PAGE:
No! It is not an infringement to link to content that has been uploaded lawfully.
If, however, you have reason to believe that the content you're linking to was uploaded in violation of copyright, then you should not link to it. Doing so could be construed as contributory infringement. In those circumstances, work through the Step 1 questions with respect to use of legitimate copies of the content, rather than linking to infringing online reproductions.
For instance, one of the fair use factors takes into consideration whether your use is for non-profit educational purposes. Once you begin publishing a book and earning royalties, the commercial nature of the endeavor may weigh against fair use for that factor. You'll need to undertake Step 1 analysis again in its entirety when it comes time to publish your manuscript commercially, and determine whether you need permissions.
Keep in mind, too, that your publisher may--as a matter of policy, to protect itself--want you to obtain permissions irrespective of whether you believe use would have been fair without permission.
If they contained authored, original expressions, they were, and maybe still are, protected by copyright. But like any other copyrighted work, they may have entered the public domain.
Unpublished works are subject to copyright protection. However, the duration of copyright for unpublished works can differ based on whether they are signed, anonymous, etc. For more on copyright length for unpublished works, consult the discussion of Unpublished Works (Ch. 3.2.1) in Peter Hirtle's Copyright & Cultural Institutions book; see also 17 USC §§ 302, and 303.
Keep in mind, too, that while unpublished works are not excluded from your use as fair use, what constitutes fair use of unpublished works may construed more narrowly by a court.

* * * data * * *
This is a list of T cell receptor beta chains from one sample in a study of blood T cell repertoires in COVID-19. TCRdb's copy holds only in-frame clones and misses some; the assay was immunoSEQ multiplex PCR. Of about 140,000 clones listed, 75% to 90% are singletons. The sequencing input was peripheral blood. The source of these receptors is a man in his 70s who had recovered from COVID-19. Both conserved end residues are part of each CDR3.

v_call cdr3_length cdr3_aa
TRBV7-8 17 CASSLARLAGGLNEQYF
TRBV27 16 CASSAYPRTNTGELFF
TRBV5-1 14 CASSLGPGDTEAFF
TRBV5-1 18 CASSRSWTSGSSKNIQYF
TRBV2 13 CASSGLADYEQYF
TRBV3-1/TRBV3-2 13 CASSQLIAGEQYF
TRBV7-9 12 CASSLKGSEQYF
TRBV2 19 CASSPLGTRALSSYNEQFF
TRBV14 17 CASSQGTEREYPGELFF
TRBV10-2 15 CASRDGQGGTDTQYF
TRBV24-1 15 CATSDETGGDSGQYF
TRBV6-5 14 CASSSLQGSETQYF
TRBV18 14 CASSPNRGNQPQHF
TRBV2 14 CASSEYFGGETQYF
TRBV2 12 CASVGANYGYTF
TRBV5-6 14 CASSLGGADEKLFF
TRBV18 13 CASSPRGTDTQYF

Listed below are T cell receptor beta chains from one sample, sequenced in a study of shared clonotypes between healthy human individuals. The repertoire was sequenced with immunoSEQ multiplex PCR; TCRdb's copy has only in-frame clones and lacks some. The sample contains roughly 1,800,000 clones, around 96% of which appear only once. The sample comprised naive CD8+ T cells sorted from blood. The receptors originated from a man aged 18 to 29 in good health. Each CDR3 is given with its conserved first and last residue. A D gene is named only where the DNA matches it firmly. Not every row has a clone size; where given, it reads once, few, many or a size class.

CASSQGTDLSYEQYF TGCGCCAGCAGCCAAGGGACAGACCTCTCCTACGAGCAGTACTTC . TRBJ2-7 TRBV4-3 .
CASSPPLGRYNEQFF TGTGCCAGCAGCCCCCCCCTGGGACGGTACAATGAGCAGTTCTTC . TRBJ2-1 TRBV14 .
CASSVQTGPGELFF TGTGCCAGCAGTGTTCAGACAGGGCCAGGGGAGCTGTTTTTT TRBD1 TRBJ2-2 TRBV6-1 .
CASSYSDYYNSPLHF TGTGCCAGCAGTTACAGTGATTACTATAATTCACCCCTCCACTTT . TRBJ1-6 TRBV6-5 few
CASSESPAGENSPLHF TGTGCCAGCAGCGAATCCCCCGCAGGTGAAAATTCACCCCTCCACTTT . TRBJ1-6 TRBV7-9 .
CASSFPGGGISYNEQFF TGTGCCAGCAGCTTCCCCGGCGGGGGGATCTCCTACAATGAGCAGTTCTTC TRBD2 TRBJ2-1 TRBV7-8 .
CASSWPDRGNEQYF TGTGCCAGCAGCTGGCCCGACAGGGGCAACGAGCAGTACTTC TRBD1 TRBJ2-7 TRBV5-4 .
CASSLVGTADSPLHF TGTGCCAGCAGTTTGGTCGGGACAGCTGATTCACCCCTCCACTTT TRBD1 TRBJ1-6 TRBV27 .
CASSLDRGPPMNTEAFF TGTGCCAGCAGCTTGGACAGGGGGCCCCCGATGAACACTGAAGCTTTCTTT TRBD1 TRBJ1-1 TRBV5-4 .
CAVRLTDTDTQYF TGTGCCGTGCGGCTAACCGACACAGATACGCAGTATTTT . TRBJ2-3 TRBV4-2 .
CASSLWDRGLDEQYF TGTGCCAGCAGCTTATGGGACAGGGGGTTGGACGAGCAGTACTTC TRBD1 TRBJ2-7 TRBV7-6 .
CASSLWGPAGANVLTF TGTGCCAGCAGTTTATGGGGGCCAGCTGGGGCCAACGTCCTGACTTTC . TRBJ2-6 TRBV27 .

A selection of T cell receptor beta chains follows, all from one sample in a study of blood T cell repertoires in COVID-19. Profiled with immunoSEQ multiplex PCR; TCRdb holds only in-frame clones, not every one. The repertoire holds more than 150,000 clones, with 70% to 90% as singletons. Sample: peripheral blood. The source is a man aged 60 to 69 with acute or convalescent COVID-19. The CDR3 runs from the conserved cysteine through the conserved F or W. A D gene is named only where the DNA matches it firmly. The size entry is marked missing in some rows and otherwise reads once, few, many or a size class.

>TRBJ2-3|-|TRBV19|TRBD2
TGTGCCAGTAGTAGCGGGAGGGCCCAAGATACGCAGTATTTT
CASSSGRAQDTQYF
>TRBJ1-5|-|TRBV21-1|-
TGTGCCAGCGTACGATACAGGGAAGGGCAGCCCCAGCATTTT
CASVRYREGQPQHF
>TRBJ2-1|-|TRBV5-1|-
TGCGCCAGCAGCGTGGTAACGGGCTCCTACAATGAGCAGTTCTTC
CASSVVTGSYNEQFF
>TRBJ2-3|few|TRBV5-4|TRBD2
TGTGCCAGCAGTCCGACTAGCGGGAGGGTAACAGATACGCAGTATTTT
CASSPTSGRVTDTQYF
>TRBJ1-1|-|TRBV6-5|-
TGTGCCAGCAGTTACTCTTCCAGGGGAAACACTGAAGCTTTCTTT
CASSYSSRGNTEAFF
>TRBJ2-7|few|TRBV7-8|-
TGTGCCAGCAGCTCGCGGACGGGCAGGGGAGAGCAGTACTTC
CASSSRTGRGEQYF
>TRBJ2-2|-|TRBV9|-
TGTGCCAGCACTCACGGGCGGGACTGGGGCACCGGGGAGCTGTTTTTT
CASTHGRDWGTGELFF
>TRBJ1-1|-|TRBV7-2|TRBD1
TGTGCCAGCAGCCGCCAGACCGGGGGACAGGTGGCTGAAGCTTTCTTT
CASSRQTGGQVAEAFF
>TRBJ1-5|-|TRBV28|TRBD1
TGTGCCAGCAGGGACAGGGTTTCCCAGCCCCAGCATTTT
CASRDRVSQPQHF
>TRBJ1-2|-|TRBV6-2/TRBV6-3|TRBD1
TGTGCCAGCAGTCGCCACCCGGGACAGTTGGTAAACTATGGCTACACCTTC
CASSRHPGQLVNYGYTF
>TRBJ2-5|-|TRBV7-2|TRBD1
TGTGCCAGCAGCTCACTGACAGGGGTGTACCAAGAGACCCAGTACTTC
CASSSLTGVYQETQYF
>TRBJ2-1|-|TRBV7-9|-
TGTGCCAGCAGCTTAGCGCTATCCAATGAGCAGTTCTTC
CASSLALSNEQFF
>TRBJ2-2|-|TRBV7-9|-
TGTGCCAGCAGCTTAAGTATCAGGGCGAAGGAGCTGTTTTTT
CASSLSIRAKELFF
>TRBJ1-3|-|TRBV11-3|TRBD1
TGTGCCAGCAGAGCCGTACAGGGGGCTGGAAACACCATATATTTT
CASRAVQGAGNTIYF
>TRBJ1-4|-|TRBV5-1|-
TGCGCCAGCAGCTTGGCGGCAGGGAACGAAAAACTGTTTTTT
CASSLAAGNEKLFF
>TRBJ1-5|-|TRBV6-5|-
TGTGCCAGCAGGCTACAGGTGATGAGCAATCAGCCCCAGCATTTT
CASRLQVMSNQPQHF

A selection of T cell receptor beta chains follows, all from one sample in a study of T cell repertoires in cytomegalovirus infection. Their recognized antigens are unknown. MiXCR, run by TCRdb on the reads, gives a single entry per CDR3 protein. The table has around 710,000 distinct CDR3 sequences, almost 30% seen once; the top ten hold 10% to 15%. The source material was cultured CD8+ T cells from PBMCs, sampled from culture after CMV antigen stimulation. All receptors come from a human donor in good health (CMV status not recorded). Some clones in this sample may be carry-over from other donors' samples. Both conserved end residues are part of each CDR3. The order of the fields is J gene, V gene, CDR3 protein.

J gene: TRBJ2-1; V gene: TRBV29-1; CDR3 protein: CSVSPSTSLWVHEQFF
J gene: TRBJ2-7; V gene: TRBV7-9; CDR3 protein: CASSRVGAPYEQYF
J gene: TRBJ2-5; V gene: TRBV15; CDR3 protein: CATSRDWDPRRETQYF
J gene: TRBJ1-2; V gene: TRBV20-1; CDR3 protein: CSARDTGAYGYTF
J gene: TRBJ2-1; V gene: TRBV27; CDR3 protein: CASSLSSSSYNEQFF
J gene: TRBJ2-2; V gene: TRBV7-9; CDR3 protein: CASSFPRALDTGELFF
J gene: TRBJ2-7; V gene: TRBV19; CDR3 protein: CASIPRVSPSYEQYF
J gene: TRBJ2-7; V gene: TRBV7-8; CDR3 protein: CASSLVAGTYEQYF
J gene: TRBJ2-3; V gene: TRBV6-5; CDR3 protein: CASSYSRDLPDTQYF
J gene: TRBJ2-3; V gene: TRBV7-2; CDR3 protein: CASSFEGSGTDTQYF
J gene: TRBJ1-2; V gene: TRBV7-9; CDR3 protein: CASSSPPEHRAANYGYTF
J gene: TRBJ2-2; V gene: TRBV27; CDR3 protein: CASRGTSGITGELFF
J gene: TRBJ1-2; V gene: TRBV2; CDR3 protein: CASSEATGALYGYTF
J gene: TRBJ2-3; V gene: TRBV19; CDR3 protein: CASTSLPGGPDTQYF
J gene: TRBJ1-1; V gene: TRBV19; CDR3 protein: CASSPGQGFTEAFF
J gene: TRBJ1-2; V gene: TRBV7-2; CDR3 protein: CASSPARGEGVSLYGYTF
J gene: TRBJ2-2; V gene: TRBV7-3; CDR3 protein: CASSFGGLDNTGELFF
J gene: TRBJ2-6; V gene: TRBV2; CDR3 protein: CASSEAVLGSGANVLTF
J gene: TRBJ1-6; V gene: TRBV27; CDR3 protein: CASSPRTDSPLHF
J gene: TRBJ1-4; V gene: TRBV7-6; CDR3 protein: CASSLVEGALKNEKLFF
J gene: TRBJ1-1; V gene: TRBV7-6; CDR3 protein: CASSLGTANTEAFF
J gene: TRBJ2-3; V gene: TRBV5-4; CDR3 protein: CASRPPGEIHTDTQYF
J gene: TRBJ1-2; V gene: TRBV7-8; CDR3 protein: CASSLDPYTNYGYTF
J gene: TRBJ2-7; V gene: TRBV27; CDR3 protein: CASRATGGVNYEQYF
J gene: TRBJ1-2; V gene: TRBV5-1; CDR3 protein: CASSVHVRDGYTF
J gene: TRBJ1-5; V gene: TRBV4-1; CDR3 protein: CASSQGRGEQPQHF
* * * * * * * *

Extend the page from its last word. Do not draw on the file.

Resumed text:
If you're looking to use foreign works in your dissertation being published in the U.S., the general rule of thumb is that anything first published in a foreign country prior to 1923 has entered the public domain, and most everything else published abroad since then remains protected by copyright.
The more complex answer is that, for foreign works: Based on the nationality of the author and place of publication, one can calculate whether the foreign material has entered the public domain. Though, you don't have to--you can use the wonderful Cornell University Public Domain chart prepared by Peter Hirtle. Check out the section "Works First Published Outside the U.S. by Foreign Nationals or U.S. Citizens Living Abroad."
With a nonexclusive license, other people or companies could also be authorized to use the work at the same time.
When an exclusive license is given, the licensee, or person receiving authorization, is the only entity with the right to use the copyrighted work for the length of the licensing agreement.